The Wise Men: Six Friends and the World They Made
By Walter Isaacson and Evan Thomas
Simon & Schuster, 1986, 788 pp.
In 1986 two great statesmen died, W. Averell Harriman and Robert A. Lovett. Their passing underlines the theme of this book about "six friends and the world they made." Of the other four, Dean G. Acheson, Charles E. (Chip) Bohlen, John J. McCloy and George F. Kennan, only the latter two are still with us. This book, therefore, is about a specific era in U.S. history, the era of America's emergence as a postwar superpower, of the cold war and the war in Vietnam. The substantive narrative ends in March 1968 with the last meeting of the six in Washington as Lyndon Johnson's Wise Men-which the authors describe as the "last supper"-and the dismantling of the Establishment.
Walter Isaacson and Evan Thomas, young editors at Time, come from a generation-perhaps two-after their "Wise Men." They have undertaken an awesome task. The book is a narrative history; but neither far enough in the past to have matured as history nor current enough to be yesterday's news. The style wobbles from the journalistic interview to the documentary, from biography to diplomatic analysis.
One of the book's major tenets is that these six men came from similar backgrounds, grew up in the same environment and shared common views of the world, thus forming a unique association in public affairs. Of course to some extent this is true, but one might question how significant it was in terms of their impact on history. Three of the six, Harriman, Lovett and Acheson, were indeed of the same age and lived closely related lives prior to World War II. The other three, McCloy, Kennan and Bohlen, were younger and did not know the older men or each other well until their public lives threw them together.
The importance of the book has to do with its timing and, within the limits imposed by literary technique and scope, its accuracy. The section on the decision in 1945 to drop the atomic bomb on Hiroshima, for instance, tracks remarkably well the testimony of a contemporary witness to the decision, Lewis L. Strauss,1 although Messrs. Isaacson and Evans do not appear to have consulted this admirable account.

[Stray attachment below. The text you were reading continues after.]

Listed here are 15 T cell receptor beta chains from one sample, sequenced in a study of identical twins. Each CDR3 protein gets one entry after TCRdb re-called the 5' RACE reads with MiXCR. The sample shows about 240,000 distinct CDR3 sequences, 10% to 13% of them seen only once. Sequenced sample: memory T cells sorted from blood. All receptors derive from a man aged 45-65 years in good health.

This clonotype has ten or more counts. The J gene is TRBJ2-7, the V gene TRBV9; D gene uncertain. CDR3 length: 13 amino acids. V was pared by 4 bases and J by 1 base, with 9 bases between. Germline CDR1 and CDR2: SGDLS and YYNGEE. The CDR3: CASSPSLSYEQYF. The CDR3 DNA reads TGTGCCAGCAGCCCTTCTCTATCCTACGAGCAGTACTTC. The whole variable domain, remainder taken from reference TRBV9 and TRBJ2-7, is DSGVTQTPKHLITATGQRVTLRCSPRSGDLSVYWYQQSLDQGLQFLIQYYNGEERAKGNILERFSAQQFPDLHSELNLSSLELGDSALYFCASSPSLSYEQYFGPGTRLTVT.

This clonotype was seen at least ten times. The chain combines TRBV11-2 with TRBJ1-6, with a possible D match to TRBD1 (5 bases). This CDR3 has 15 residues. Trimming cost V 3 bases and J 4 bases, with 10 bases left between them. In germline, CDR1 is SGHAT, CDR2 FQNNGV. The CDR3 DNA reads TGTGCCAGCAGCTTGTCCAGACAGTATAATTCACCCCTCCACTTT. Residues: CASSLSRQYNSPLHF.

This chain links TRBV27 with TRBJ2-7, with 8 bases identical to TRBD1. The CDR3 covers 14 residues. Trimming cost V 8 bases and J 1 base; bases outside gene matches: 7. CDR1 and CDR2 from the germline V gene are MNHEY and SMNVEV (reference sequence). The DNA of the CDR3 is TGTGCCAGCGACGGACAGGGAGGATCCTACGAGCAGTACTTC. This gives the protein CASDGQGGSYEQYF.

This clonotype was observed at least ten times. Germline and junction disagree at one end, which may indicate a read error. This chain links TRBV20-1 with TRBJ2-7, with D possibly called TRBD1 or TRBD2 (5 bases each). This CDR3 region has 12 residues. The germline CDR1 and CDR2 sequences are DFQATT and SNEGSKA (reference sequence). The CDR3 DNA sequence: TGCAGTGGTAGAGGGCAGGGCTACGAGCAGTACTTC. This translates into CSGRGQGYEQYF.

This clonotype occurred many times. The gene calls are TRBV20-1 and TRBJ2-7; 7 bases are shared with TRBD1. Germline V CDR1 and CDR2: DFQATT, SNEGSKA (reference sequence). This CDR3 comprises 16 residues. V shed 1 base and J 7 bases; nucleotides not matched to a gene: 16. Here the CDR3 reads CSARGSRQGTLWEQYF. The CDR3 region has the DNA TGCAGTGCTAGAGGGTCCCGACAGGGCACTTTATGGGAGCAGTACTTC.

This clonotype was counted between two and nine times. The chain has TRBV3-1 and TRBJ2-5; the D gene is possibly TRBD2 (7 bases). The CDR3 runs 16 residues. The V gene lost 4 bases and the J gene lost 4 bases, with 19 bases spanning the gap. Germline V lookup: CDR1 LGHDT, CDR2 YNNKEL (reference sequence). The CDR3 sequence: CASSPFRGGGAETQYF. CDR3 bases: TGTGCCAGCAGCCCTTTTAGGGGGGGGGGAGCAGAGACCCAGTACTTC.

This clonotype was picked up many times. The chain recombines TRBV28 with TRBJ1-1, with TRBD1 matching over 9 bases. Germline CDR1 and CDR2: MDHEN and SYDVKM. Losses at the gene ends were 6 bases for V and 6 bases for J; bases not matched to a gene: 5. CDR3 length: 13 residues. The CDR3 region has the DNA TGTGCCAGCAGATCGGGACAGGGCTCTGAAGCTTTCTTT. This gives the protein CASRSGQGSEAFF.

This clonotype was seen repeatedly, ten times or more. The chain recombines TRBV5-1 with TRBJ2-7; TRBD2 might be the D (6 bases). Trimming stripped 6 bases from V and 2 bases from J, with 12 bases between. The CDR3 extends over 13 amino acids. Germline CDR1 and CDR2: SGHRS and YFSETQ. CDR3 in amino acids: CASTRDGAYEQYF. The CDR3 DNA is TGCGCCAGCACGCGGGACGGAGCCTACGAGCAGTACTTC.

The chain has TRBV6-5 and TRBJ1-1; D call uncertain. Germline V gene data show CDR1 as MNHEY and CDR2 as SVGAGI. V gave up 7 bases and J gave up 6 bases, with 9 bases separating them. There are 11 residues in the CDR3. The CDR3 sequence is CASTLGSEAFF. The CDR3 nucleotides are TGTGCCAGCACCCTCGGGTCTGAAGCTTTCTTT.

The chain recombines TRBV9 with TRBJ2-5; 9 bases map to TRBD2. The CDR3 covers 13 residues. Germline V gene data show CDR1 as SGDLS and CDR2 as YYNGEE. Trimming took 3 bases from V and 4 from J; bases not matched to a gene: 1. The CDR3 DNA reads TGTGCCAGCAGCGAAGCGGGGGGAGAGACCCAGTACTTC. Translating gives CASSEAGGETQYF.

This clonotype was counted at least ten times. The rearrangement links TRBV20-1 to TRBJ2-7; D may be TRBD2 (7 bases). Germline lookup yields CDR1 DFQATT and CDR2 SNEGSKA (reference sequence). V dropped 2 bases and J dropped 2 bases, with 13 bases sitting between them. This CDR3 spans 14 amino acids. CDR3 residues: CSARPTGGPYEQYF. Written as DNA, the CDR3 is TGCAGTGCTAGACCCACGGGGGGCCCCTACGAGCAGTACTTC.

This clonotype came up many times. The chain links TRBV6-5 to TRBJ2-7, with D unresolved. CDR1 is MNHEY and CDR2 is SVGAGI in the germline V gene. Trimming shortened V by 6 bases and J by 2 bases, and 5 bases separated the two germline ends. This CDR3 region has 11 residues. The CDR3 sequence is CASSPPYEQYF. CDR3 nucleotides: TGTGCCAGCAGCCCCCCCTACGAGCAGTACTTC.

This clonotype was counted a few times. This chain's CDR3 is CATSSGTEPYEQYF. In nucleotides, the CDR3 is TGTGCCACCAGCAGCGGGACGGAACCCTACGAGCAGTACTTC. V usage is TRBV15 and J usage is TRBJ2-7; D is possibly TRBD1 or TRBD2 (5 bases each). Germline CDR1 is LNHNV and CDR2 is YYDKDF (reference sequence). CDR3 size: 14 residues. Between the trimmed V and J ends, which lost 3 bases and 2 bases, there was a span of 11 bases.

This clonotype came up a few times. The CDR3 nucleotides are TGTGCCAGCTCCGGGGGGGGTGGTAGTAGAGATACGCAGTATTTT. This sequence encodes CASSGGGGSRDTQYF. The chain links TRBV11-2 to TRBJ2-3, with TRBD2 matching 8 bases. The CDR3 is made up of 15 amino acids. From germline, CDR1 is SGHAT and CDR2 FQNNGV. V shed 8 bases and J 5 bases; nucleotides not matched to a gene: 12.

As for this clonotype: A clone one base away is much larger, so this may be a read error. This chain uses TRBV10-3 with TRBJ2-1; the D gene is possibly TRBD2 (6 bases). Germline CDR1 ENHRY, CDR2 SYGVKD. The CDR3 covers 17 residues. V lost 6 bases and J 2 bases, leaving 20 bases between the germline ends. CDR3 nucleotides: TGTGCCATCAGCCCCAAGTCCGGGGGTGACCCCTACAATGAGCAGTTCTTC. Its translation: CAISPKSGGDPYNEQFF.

It is the timing of the book's appearance that makes it so important. For about half of the period it covers, the American public has been subjected to an outpouring from academia of revisionist, quasi-historical polemics on the cold war period. Fewer and fewer balanced accounts appeared, and one began to wonder whether future generations would be forever burdened with a highly politicized and distorted account of America's actions and reactions in the face of Soviet efforts to achieve a menacing hegemony in the postwar world. Revisionists seemed, to many who were involved in the period, to have decided that the motivations of American leadership were almost always impure and even sinister. This book revises the revisionist record and does a lot to bring it back into balance. It is by no means a whitewash. Except for the authors' somewhat romantic impression of the Establishment, it is from the point of view of one who lived most of the reported events a sober and straightforward account of what actually happened and why. It is a tonic, long overdue.